A 37-year-old Chicago man who has been in prison since 1997 on a murder conviction will soon be freed thanks to new DNA testing that prosecutors say confirms they locked up the wrong man.
Alprentiss Nash was previously convicted in the 1995 slaying of Lion Stroud and sentenced to serve 80 years in prison, the Chicago Tribune reports.
Prosecutors in the case alleged that Nash was wearing a ski mask when he broke into Stroud's South Side home but had denied Nash's request that DNA testing be conducted on the mask. That testing ultimately linked another man to the crime, according to the Tribune.
Kathleen Zellner, Nash's attorney, told CBS Chicago that she expected her client will "be really surprised" by the news that he could be freed from the Menard Correctional Center as early as later Thursday.
"The first thing he wants to do is get out and see his mother and then he promised to bake a cake for me," Zellner added.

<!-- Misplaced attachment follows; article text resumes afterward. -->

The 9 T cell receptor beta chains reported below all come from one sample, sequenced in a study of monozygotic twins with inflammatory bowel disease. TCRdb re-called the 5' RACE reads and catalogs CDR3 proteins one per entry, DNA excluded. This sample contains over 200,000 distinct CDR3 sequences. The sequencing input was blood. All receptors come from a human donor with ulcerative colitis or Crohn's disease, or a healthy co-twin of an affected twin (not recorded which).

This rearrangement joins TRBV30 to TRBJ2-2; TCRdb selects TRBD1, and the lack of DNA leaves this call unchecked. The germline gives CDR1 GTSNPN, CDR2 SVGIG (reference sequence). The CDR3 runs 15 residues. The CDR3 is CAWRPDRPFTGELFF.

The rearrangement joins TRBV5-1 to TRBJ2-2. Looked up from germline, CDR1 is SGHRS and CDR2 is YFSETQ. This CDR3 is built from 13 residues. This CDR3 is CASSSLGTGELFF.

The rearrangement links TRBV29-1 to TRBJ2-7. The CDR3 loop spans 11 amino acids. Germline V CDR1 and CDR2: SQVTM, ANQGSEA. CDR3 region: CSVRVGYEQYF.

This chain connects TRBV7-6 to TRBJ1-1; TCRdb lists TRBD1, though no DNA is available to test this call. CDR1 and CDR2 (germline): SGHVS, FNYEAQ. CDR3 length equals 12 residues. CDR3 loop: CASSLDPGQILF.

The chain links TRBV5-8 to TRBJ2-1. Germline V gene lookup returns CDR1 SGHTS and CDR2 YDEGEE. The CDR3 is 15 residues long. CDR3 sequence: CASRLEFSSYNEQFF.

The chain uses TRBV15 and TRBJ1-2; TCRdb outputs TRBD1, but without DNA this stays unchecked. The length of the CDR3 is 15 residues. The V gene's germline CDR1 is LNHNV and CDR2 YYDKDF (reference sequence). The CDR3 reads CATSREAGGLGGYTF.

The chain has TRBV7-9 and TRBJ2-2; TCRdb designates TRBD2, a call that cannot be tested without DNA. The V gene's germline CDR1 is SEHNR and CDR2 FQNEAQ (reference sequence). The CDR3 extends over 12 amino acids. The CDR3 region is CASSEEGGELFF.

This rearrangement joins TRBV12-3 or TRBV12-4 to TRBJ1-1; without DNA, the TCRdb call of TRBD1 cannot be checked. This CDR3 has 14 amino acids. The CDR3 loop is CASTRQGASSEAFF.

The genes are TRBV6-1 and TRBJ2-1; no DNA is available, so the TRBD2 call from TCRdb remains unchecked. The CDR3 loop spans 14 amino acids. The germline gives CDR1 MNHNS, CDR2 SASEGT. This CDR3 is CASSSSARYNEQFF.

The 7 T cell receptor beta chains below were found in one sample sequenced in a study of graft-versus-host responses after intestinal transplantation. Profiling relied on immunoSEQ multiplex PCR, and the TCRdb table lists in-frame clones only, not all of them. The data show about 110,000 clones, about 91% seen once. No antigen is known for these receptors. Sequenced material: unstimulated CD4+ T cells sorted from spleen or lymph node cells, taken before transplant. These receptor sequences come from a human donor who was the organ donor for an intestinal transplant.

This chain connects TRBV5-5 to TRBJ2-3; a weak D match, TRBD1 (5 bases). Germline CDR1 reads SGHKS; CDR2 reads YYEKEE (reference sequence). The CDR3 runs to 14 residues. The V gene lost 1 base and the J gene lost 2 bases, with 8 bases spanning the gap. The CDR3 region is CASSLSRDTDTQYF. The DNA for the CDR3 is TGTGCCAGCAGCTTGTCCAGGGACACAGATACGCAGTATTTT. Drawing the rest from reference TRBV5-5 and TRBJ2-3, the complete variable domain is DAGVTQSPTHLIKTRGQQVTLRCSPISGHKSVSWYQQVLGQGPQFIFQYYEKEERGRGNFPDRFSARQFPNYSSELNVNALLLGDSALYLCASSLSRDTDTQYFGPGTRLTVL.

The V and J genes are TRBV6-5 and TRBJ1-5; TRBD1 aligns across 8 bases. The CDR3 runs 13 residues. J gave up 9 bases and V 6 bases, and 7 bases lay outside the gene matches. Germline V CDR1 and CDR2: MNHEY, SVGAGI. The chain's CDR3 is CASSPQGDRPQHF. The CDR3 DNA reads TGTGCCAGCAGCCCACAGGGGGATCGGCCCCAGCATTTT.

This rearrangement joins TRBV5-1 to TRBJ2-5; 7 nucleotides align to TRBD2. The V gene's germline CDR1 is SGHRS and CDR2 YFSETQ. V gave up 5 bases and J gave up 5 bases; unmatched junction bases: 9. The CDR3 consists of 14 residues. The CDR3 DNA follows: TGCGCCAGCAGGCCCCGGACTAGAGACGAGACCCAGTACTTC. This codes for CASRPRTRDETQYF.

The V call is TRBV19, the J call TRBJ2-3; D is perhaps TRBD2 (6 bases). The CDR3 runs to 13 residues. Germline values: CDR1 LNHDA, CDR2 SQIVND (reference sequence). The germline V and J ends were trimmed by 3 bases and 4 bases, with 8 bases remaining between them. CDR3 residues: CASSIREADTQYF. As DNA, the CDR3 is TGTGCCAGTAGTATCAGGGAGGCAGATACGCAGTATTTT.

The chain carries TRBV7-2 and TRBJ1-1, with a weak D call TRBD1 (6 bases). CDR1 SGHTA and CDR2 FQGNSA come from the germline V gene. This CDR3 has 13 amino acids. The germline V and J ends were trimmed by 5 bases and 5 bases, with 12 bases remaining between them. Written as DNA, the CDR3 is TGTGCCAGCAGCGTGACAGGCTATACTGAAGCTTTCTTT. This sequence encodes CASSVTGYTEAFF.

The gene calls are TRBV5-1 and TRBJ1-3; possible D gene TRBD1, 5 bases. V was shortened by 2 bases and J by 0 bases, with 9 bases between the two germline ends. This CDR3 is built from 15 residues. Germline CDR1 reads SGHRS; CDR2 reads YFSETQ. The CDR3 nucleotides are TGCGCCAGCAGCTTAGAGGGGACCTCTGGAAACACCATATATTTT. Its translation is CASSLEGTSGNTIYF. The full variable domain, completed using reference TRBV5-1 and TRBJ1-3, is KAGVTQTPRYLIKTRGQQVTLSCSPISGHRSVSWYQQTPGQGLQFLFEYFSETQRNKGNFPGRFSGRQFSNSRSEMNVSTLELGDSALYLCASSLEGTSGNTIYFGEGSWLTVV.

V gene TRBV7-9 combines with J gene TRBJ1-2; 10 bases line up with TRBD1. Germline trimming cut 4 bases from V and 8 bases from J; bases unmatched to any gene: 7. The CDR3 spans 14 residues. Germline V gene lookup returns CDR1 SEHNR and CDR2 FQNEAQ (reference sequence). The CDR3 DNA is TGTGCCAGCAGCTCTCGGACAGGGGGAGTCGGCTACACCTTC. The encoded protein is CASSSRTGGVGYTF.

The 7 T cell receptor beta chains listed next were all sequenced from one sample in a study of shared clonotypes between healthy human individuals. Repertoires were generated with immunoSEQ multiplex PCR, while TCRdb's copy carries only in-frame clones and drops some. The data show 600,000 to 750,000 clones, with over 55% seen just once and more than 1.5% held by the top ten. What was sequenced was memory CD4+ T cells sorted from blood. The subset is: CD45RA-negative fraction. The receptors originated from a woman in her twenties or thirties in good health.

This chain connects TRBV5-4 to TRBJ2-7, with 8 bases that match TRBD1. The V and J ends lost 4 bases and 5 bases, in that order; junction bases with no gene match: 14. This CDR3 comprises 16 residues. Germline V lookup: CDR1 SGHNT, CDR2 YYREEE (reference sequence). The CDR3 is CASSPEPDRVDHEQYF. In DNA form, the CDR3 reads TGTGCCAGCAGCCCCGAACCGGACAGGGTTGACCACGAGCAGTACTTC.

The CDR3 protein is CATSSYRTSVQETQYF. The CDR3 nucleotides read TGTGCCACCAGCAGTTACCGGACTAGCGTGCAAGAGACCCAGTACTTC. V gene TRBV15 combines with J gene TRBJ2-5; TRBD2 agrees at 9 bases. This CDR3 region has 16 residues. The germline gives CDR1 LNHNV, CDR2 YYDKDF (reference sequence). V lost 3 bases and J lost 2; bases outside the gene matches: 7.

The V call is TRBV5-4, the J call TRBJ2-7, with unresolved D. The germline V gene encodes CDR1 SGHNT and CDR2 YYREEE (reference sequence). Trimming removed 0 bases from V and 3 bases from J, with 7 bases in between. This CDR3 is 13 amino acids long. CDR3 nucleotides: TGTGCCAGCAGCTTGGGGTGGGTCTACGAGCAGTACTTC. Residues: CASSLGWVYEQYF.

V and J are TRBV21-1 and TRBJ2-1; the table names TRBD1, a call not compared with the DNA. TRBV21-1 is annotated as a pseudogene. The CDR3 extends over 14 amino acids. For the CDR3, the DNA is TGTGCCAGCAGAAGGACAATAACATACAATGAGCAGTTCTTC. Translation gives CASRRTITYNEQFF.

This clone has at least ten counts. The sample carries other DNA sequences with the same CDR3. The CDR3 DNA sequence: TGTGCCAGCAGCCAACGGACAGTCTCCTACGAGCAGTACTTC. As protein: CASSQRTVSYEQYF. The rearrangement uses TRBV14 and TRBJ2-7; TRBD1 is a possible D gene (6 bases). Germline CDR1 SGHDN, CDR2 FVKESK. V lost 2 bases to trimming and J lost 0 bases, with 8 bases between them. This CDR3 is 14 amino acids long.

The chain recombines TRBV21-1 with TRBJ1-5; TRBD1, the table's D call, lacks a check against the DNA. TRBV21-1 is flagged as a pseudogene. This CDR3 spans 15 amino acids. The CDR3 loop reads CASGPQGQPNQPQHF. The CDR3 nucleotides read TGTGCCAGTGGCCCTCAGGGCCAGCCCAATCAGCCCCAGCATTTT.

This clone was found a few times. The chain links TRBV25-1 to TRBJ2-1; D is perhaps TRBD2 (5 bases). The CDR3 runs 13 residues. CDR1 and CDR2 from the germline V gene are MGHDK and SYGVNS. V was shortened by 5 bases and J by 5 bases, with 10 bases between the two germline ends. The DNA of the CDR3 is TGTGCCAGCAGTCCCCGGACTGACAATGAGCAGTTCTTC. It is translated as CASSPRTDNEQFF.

Cook County States' Attorney Anita Alvarez announced Nash's dismissed charges -- the first overturned murder conviction since the advent of her office's new Conviction Integrity Unit -- Thursday afternoon, according to NBC Chicago.
Alvarez created the new unit, aimed exclusively at investigating allegations of torture and police misconduct, in February.
"I can't tell you with certainty whether he was or wasn't involved, at this point, in the crime," Alvarez said Thursday, according to ABC Chicago. "The investigation continues, but I would tell you, if we were to retry this case now, we don't believe we could meet our burden against him, that's for sure."
Earlier this year, the National Registry of Exonerations named Illinois, and Cook County in particular, as home to the nation's highest number of documented wrongful convictions.